How Is Flexibility Built Into the Construction of a Ski?
As a part of ski manufacture, the central wooden core is fabricated from laminated strips of hardwood. To achieve a base level of length flexibility these laminated strips run continuously along the whole length of the ski.
After years of research, manufacturers have learned to laminate different types of wood into set patterns, which enables the ski to achieve its required characteristics. Sometimes the construction of the core is aided by the addition of extra materials such as carbon fiber, titanium, and foam.
The lamination of the different layers in the ski is the key to its torsional rigidity or its ability to twist across its width. The construction of the wood core is fundamental to the strength and flexibility of the finished ski.
The Flex Pattern of the Ski
The flex pattern of a ski always refers to the tip and tail only and is measured to include the length flexibility, as well as the torsional or twisting flexibility. The flex pattern varies according to the ability and the weight of the skier.
Additionally, the flexibility of the ski changes along its length. It is manufactured to be more flexible at the tip and tail, while much stiffer in the cutaway where most of the downforce is concentrated.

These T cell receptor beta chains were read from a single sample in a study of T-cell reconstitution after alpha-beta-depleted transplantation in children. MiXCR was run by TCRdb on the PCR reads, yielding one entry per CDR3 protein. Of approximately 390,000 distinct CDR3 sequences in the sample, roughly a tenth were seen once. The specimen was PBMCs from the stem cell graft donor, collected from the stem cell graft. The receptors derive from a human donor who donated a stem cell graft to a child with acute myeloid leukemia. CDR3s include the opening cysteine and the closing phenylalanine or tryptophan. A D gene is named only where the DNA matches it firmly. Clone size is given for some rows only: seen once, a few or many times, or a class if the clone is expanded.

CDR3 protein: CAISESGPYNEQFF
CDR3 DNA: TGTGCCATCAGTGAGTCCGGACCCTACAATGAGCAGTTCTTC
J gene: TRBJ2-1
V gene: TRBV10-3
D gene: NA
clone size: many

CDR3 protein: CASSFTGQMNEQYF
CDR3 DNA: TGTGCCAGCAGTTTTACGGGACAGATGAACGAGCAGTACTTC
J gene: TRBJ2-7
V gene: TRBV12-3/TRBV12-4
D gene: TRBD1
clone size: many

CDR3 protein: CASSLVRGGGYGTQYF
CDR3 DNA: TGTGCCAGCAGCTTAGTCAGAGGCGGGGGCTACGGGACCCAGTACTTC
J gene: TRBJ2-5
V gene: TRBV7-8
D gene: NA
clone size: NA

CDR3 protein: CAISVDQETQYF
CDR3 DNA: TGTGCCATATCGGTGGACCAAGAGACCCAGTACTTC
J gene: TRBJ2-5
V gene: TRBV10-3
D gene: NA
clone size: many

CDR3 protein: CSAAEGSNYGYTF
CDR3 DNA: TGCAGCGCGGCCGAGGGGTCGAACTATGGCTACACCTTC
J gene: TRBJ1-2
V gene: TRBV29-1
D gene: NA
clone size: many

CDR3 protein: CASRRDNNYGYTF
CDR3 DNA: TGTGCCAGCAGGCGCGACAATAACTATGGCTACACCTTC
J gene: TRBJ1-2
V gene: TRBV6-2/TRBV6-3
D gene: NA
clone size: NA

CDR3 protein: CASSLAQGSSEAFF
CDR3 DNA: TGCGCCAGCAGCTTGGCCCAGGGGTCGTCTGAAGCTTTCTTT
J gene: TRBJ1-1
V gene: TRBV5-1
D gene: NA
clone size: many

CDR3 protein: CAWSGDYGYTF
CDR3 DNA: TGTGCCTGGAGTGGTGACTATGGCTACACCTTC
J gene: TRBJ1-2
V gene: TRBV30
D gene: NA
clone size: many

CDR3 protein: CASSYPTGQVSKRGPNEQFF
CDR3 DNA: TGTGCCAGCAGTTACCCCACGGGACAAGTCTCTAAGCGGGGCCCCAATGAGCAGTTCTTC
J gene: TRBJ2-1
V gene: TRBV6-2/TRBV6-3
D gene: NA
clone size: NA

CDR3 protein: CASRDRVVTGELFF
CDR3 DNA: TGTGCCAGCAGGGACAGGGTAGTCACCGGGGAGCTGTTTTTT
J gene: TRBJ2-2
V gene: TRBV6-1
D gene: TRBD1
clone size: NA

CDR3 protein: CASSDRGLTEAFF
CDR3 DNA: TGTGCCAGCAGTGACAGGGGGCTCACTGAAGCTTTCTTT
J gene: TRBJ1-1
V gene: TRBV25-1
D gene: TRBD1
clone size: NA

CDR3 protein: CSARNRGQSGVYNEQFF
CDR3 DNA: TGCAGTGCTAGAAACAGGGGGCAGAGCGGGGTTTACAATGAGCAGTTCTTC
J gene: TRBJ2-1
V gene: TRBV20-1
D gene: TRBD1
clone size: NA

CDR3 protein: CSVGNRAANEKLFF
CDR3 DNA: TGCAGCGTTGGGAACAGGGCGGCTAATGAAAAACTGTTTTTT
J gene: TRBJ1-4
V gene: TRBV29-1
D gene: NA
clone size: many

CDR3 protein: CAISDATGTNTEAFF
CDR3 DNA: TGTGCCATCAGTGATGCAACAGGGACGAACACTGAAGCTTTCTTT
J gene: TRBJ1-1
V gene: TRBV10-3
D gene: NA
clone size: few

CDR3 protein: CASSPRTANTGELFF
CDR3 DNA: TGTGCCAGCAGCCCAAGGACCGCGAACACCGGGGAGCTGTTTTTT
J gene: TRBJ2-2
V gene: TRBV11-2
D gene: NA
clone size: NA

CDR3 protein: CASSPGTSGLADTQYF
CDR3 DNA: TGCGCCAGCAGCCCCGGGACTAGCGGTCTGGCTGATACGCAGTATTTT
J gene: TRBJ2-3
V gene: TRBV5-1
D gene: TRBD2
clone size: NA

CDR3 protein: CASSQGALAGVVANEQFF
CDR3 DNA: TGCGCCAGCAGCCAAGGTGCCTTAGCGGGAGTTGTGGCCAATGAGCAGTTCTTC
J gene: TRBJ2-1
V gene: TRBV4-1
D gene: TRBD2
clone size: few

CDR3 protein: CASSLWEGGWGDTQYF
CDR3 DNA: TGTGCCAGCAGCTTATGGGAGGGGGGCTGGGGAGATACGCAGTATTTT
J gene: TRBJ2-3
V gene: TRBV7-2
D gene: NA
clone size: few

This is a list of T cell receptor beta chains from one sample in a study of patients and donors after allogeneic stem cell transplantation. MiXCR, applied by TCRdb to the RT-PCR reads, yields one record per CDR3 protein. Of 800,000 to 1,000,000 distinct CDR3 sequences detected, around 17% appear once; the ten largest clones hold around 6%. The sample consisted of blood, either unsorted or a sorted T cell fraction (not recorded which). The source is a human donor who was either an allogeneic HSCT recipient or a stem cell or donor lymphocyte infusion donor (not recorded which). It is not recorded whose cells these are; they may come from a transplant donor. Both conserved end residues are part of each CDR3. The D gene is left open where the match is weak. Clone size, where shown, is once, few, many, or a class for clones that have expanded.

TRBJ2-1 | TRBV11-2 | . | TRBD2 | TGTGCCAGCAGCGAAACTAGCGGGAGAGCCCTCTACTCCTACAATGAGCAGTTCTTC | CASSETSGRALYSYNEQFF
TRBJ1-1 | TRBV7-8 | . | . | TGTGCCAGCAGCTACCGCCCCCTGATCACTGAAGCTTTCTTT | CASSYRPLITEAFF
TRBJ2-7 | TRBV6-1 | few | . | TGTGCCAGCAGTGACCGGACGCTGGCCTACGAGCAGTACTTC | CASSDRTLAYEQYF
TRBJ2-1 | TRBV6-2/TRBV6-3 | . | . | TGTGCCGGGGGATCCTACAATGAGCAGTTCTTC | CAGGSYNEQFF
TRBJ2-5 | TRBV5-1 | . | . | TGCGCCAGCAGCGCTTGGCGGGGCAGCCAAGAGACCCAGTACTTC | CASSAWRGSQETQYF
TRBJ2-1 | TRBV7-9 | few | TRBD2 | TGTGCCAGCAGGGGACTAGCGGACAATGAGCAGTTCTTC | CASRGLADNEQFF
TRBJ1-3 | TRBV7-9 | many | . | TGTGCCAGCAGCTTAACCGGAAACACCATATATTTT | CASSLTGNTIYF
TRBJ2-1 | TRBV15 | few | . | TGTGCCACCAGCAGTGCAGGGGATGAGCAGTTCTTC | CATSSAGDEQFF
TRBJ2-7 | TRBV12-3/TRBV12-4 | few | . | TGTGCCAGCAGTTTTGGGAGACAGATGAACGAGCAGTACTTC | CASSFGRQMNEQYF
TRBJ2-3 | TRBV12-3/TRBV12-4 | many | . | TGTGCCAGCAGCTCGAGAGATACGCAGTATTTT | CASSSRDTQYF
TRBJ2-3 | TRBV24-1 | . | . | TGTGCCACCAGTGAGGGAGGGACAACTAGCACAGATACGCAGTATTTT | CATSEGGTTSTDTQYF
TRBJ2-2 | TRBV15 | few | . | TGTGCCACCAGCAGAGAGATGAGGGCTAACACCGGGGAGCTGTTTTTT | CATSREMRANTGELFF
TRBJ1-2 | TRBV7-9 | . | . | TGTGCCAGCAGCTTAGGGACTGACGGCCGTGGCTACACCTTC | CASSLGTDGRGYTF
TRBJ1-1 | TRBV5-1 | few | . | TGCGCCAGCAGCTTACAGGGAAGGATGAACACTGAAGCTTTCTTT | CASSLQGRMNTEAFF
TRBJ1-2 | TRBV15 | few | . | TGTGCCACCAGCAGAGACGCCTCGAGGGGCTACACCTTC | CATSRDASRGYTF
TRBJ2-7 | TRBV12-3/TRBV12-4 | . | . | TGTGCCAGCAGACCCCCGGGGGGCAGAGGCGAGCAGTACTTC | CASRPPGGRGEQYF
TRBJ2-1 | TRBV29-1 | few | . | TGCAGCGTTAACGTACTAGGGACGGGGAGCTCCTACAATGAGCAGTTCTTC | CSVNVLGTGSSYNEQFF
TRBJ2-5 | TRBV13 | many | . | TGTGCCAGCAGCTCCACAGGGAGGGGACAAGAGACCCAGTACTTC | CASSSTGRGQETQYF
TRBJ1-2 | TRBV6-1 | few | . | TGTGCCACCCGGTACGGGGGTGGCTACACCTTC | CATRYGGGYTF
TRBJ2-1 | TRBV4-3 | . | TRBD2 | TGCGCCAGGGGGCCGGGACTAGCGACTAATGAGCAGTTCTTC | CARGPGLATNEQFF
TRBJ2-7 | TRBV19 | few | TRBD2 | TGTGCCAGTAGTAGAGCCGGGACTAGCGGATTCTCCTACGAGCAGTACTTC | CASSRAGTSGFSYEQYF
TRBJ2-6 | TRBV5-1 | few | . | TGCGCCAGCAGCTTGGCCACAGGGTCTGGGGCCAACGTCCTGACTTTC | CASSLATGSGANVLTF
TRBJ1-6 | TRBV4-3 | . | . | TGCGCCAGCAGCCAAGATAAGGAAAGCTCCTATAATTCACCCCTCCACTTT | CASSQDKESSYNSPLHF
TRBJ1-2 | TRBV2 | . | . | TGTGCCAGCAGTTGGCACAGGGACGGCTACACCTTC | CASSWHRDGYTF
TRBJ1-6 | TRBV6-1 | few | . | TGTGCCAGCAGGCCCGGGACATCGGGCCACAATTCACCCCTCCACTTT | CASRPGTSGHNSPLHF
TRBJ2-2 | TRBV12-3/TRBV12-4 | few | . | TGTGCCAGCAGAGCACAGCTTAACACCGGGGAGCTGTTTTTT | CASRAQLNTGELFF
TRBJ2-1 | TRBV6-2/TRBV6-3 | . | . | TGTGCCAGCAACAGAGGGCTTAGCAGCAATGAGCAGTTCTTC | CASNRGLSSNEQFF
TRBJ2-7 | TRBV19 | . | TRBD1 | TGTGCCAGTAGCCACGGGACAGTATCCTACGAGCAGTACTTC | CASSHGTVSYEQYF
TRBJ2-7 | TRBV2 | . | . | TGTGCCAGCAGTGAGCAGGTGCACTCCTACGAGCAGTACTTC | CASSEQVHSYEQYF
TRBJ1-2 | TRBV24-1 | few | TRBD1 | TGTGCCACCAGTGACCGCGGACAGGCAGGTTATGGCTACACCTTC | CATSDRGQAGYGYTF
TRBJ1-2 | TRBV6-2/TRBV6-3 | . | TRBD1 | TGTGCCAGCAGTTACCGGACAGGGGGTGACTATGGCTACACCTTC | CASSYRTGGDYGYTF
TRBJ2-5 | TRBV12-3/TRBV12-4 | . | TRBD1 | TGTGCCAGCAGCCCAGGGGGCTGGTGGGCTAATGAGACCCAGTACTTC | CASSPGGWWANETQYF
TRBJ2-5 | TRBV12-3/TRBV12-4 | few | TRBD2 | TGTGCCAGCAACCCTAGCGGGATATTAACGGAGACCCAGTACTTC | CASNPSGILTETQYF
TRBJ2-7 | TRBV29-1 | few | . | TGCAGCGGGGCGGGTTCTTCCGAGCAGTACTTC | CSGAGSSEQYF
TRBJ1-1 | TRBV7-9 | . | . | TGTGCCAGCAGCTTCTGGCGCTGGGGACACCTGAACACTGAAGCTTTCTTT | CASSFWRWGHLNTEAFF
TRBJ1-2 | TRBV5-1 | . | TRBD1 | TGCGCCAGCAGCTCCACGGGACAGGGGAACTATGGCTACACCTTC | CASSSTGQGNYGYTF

* Longitudinal Flex
The longitudinal flex of a ski is the flexibility of the ski along its length from tip to tail. The core, length, and the structural laminated layers all play a part in the specification of longitudinal flex.
* Torsional Flex
The torsional flex or twisting relates to how easy it is to twist the ski from edge to edge. A more flexible torsional flex helps the ski to perform better in tighter turns, while a stiffer torsional flex offers better performance in carving.
When you make a carved turn the entire length of the edge of the ski is in contact with the snow. Your full body weight is transferred down through your boots into the skis, where the cutaway section of the ski flexes to create the turn radius or arc of the turn.
However, even though the whole ski edge is in contact with the snow there are different amounts of force pressing down across different sections of the ski. For example, the force exerted at the tip of the ski is different from that exerted at the waist and at the tail. This creates a torsional or twisting force.
A ski that has been manufactured with strong torsional flexibility will stand up to these different forces much better than a softer ski with less torsional strength.
What Ski Flex Is Best For Me?
As with so much equipment in skiing, the ideal stiffness of your skis will be a matter of compromise. So, it’s always best to talk over your requirements with someone who has a good understanding. Numerous factors come into play including your height, weight, ability, skiing frequency, and preferred terrain.
Often an adaptable ski can optimize the benefits of better flexibility in the tip and tail, while a stiffer underfoot section maximizes power transfer down through the boot.